The heatwave generated by the blockchain revolution hasn’t spared the IoT field. While there are a number of blockchain use cases that just don’t make sense (such as controlling smart home devices), we are particularly interested in its potential impact on product traceability.
Some of the unique properties of blockchain technologies could be very useful tools to help fix a number of inefficiencies in the supply chain. In particular, the immutability and decentralization can help fix the growing distrust within supply chains and between consumers and brands.
Not idling on these ideas, we’ve launched a number of EVRYTHNG Labs activities. Concretely, we are working on several pilots with our customers on practical guides to evaluate blockchain solutions, while also creating bridges between the blockchain and EVRYTHNG.
Supply chain traceability services are not inherent to blockchain solutions, and we have been successfully providing such services to a number of big brands. Here, we’d like to talk about a proof of concept to leverage blockchain technologies for existing supply chain tools. With this service, we’re showing that transactions in the EVRYTHNG platform could be backed by a blockchain. This could be used to reinforce the immutability and distribution of transactions, which could be useful for use cases regarding distrust. For example, this can be used in product provenance applications (studies have shown most US citizen do not trust organic or artisanal labels) or for regulatory compliance (GDP2013/C343/0 states that a deviation of temperature within the supply chain of a drug should be reported to the distributor and recipient).
Transactions in the EVRYTHNG platform are modeled as Actions (according to the W3C Web Thing model), mostly using the standard EPCIS terminology. As an example, moving a pair (or pallet) of shoes from distribution to a store is an Action on the uniquely identified pair of shoes (Thng), performed by the distributor (source) designated to an actual pair of shoes (destination). Such a transaction is authenticated via API keys and certificates and recorded in the EVRYTHNG platform, where applications can consume it via APIs. So, in essence, this could serve product provenance or be used as a basis for regulatory compliance.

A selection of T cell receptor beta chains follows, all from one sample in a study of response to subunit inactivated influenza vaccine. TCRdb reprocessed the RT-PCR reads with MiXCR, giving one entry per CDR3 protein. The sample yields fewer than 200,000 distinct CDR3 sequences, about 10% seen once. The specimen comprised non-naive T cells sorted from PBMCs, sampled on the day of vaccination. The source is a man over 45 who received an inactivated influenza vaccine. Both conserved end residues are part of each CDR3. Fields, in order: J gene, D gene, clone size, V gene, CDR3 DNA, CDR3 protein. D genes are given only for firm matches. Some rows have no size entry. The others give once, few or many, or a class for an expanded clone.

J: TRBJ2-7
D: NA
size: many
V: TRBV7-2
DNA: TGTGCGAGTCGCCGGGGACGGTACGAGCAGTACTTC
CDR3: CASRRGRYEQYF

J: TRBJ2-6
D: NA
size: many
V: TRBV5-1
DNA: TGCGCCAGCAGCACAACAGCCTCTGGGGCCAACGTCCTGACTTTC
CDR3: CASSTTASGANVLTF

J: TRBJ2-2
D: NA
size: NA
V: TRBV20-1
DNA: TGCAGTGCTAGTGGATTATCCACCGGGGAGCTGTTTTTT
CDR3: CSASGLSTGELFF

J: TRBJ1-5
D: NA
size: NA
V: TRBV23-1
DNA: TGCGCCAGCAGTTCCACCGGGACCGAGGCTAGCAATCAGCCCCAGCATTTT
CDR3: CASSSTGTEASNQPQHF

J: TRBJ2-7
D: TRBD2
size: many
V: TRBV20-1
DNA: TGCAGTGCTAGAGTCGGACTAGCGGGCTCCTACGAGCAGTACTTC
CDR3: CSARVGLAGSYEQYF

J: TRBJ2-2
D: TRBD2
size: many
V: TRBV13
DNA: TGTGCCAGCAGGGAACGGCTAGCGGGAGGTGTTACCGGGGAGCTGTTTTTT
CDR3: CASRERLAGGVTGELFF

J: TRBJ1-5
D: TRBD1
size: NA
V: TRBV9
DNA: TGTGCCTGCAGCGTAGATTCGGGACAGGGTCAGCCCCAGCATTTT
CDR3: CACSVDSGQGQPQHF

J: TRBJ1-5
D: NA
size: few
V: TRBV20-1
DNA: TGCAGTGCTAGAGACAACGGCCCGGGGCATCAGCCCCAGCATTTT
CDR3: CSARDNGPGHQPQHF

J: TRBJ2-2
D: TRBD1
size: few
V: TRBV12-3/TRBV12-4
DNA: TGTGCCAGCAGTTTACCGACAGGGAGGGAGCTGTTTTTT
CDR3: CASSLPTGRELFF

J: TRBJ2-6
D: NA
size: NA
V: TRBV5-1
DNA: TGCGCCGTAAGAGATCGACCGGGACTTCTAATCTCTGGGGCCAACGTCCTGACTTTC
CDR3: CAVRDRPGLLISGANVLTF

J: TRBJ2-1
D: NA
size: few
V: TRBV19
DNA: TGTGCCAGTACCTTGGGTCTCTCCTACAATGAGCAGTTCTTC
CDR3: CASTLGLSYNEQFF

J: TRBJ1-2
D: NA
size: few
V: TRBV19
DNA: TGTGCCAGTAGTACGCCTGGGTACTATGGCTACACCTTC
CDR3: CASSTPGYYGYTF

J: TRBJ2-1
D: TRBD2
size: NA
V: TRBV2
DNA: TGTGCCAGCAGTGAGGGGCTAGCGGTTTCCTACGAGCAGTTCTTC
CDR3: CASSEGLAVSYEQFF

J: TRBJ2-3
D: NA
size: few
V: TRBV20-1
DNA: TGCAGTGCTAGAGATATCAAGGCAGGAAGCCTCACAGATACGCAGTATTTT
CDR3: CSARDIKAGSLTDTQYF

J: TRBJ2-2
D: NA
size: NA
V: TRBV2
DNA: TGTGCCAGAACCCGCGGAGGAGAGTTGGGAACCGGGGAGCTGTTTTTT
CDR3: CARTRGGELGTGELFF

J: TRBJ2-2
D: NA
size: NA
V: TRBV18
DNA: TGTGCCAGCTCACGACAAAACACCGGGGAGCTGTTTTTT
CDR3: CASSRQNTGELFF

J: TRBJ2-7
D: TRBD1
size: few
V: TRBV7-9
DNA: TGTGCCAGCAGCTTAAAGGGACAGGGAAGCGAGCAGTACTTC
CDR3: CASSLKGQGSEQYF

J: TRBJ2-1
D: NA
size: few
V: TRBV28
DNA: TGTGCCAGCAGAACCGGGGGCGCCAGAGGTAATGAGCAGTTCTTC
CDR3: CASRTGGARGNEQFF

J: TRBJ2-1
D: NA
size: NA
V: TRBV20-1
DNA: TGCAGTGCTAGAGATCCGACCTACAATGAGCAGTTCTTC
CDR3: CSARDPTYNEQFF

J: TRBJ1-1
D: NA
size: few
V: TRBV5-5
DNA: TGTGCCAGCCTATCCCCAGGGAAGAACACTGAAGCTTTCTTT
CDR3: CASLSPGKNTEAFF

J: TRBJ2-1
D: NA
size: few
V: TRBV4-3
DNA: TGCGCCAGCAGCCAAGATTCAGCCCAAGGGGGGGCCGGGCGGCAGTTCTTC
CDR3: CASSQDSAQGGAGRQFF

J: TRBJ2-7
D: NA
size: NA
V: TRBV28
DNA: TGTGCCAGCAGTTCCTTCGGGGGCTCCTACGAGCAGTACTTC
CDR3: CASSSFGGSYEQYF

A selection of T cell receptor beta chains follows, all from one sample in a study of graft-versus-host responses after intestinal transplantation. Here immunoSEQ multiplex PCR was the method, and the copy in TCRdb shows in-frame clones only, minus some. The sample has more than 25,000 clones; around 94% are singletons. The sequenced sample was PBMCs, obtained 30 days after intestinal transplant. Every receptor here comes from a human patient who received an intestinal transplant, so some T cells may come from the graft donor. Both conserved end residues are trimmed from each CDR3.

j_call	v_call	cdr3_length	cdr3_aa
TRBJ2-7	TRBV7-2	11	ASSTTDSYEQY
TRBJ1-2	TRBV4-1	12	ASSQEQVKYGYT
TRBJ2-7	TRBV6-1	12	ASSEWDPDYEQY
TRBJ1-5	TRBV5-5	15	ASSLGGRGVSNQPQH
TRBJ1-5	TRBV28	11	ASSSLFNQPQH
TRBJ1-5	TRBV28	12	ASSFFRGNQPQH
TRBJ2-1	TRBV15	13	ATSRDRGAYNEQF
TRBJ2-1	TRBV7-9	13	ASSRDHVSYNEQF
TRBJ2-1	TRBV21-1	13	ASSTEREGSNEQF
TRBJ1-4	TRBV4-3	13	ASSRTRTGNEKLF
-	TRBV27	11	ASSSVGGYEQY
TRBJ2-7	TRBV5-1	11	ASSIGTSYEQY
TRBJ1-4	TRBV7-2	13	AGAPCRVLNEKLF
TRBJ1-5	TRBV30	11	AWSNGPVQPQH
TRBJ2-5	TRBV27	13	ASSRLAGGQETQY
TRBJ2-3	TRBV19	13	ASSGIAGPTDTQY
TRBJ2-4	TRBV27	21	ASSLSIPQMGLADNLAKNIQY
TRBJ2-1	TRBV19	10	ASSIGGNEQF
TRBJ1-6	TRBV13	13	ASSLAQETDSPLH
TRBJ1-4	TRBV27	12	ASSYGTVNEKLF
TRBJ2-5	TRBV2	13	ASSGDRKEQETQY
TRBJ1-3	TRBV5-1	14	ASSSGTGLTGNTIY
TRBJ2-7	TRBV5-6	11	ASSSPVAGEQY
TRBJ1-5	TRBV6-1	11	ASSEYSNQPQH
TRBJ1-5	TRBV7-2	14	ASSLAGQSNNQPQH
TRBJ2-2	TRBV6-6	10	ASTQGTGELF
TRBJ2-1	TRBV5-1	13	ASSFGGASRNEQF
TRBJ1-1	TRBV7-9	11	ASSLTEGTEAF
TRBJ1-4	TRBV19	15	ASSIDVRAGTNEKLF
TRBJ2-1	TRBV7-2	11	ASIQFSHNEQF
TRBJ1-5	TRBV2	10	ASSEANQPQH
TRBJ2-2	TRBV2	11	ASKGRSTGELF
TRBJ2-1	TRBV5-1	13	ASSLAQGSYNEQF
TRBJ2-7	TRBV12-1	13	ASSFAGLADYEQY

But what if the brand decides to modify this data after the fact? This is where the blockchain can help: transactions in a blockchain are immutable.
Thanks to EVRYTHNG’s Reactor, we can illustrate how to “certify” this transaction via a blockchain. We created a Reactor script that creates a secure hash of an EVRYTHNG Action and pushes this as a transaction in the Bitcoin or Ethereum blockchains. After about ten minutes, the transaction is accepted by the Bitcoin system and validated by a number of Bitcoin participants (miners) before being permanently added to the blockchain. A blockchain bridge service running on the EVRYTHNG side captures this event and creates a new Action containing the reference to the Bitcoin transaction. The Action is now certified by the blockchain, it can be audited by anyone and any modification could easily be spotted (the Action hash would become different from what was recorded on the blockchain).
This is a relatively simple example of the power of a blockchain. However, it is also important to note that implementing supply chain traceability, product provenance, or product authenticity does not necessarily need a blockchain solution. Blockchain technologies are still in their infancy, and the relative immaturity and heterogeneity of the technologies make them quite a risky bet. Hybrid approaches are a safer model, since they can leverage the potential of several blockchains while maintaining the data in proven platforms. EVRYTHNG is definitely playing in this space, and we will gradually release new tools for integrating our centralized system with an increasing number of blockchain solutions.